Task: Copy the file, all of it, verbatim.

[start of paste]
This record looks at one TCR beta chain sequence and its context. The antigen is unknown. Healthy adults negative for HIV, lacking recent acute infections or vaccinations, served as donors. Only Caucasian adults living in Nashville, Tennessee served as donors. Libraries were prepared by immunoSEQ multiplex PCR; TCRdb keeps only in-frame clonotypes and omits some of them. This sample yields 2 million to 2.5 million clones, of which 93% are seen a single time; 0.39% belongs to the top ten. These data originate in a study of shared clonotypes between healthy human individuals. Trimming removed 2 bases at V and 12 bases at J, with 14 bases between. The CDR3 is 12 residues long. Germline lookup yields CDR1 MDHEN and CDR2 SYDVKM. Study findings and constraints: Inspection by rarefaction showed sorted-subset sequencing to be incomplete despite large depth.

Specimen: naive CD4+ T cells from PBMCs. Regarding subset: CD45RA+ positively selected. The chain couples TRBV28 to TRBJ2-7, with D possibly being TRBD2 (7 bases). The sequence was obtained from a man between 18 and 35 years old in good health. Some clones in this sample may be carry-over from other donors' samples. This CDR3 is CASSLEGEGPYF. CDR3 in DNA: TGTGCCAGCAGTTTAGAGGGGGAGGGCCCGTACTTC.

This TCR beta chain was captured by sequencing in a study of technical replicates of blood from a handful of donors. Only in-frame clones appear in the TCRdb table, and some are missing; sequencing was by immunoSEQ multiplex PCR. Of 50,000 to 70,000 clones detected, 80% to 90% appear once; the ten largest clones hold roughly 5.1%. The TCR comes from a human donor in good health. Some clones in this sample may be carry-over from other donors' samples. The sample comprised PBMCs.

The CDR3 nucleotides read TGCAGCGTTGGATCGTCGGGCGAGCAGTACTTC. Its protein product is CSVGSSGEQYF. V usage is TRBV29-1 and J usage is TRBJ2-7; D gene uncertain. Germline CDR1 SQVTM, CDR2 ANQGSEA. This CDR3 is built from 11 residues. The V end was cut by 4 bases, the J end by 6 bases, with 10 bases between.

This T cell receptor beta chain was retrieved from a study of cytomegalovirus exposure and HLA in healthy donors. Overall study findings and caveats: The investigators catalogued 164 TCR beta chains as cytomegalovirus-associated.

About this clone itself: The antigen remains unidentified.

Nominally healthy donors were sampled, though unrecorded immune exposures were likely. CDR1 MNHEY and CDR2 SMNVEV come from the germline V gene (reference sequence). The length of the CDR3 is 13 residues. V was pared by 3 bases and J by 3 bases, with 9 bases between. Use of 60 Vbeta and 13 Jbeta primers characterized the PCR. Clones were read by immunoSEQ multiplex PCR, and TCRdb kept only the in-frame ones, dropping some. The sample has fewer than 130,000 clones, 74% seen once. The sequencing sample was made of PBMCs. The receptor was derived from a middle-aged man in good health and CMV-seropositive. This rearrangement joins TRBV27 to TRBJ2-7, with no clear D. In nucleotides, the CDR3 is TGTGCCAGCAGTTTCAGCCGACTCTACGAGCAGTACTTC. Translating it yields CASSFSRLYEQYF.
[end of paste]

This record looks at one TCR beta chain sequence and its context. The antigen is unknown. Healthy adults negative for HIV, lacking recent acute infections or vaccinations, served as donors. Only Caucasian adults living in Nashville, Tennessee served as donors. Libraries were prepared by immunoSEQ multiplex PCR; TCRdb keeps only in-frame clonotypes and omits some of them. This sample yields 2 million to 2.5 million clones, of which 93% are seen a single time; 0.39% belongs to the top ten. These data originate in a study of shared clonotypes between healthy human individuals. Trimming removed 2 bases at V and 12 bases at J, with 14 bases between. The CDR3 is 12 residues long. Germline lookup yields CDR1 MDHEN and CDR2 SYDVKM. Study findings and constraints: Inspection by rarefaction showed sorted-subset sequencing to be incomplete despite large depth.

Specimen: naive CD4+ T cells from PBMCs. Regarding subset: CD45RA+ positively selected. The chain couples TRBV28 to TRBJ2-7, with D possibly being TRBD2 (7 bases). The sequence was obtained from a man between 18 and 35 years old in good health. Some clones in this sample may be carry-over from other donors' samples. This CDR3 is CASSLEGEGPYF. CDR3 in DNA: TGTGCCAGCAGTTTAGAGGGGGAGGGCCCGTACTTC.

This TCR beta chain was captured by sequencing in a study of technical replicates of blood from a handful of donors. Only in-frame clones appear in the TCRdb table, and some are missing; sequencing was by immunoSEQ multiplex PCR. Of 50,000 to 70,000 clones detected, 80% to 90% appear once; the ten largest clones hold roughly 5.1%. The TCR comes from a human donor in good health. Some clones in this sample may be carry-over from other donors' samples. The sample comprised PBMCs.

The CDR3 nucleotides read TGCAGCGTTGGATCGTCGGGCGAGCAGTACTTC. Its protein product is CSVGSSGEQYF. V usage is TRBV29-1 and J usage is TRBJ2-7; D gene uncertain. Germline CDR1 SQVTM, CDR2 ANQGSEA. This CDR3 is built from 11 residues. The V end was cut by 4 bases, the J end by 6 bases, with 10 bases between.

This T cell receptor beta chain was retrieved from a study of cytomegalovirus exposure and HLA in healthy donors. Overall study findings and caveats: The investigators catalogued 164 TCR beta chains as cytomegalovirus-associated.

About this clone itself: The antigen remains unidentified.

Nominally healthy donors were sampled, though unrecorded immune exposures were likely. CDR1 MNHEY and CDR2 SMNVEV come from the germline V gene (reference sequence). The length of the CDR3 is 13 residues. V was pared by 3 bases and J by 3 bases, with 9 bases between. Use of 60 Vbeta and 13 Jbeta primers characterized the PCR. Clones were read by immunoSEQ multiplex PCR, and TCRdb kept only the in-frame ones, dropping some. The sample has fewer than 130,000 clones, 74% seen once. The sequencing sample was made of PBMCs. The receptor was derived from a middle-aged man in good health and CMV-seropositive. This rearrangement joins TRBV27 to TRBJ2-7, with no clear D. In nucleotides, the CDR3 is TGTGCCAGCAGTTTCAGCCGACTCTACGAGCAGTACTTC. Translating it yields CASSFSRLYEQYF.